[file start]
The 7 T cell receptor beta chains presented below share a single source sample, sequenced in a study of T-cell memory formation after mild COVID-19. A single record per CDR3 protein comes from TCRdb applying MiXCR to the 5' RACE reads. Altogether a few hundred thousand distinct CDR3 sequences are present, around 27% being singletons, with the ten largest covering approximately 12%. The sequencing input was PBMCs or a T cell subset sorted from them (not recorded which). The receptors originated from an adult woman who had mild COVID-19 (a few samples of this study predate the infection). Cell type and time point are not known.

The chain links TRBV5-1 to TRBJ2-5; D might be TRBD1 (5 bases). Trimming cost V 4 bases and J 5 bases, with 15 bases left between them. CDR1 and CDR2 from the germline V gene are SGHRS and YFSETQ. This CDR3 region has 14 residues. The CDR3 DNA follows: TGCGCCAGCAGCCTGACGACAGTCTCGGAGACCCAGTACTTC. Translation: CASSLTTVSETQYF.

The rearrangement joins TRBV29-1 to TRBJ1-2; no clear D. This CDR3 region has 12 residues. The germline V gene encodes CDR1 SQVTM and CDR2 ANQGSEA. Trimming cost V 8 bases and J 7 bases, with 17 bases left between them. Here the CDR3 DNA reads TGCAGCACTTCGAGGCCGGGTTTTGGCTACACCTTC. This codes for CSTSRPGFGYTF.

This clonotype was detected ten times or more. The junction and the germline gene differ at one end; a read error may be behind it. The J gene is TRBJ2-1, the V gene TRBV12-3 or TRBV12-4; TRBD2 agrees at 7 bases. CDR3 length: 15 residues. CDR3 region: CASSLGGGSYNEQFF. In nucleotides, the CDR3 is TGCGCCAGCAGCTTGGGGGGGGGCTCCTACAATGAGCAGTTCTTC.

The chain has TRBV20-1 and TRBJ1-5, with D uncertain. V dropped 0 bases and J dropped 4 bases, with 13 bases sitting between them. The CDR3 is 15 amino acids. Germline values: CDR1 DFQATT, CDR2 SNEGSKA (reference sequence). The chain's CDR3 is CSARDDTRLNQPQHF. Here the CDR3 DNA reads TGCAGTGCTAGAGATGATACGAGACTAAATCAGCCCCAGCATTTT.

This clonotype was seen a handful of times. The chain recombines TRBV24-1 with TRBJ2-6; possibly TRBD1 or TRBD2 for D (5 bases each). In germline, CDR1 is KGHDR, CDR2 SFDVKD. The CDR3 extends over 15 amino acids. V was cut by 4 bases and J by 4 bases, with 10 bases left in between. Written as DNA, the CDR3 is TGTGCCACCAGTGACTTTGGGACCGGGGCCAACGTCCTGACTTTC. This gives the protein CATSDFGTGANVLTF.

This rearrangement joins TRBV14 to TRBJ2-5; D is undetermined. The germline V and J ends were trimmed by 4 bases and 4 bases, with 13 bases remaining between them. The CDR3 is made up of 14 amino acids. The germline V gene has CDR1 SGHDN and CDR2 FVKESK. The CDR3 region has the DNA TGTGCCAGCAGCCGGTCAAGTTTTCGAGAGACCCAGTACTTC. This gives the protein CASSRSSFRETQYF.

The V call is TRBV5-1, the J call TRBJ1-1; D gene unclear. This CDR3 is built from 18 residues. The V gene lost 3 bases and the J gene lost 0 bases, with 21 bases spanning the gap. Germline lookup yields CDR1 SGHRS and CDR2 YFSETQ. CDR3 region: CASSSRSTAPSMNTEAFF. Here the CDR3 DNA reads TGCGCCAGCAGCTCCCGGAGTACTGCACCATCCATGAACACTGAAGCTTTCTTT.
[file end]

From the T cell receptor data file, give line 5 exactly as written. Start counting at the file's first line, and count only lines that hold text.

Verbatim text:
The chain has TRBV20-1 and TRBJ1-5, with D uncertain. V dropped 0 bases and J dropped 4 bases, with 13 bases sitting between them. The CDR3 is 15 amino acids. Germline values: CDR1 DFQATT, CDR2 SNEGSKA (reference sequence). The chain's CDR3 is CSARDDTRLNQPQHF. Here the CDR3 DNA reads TGCAGTGCTAGAGATGATACGAGACTAAATCAGCCCCAGCATTTT.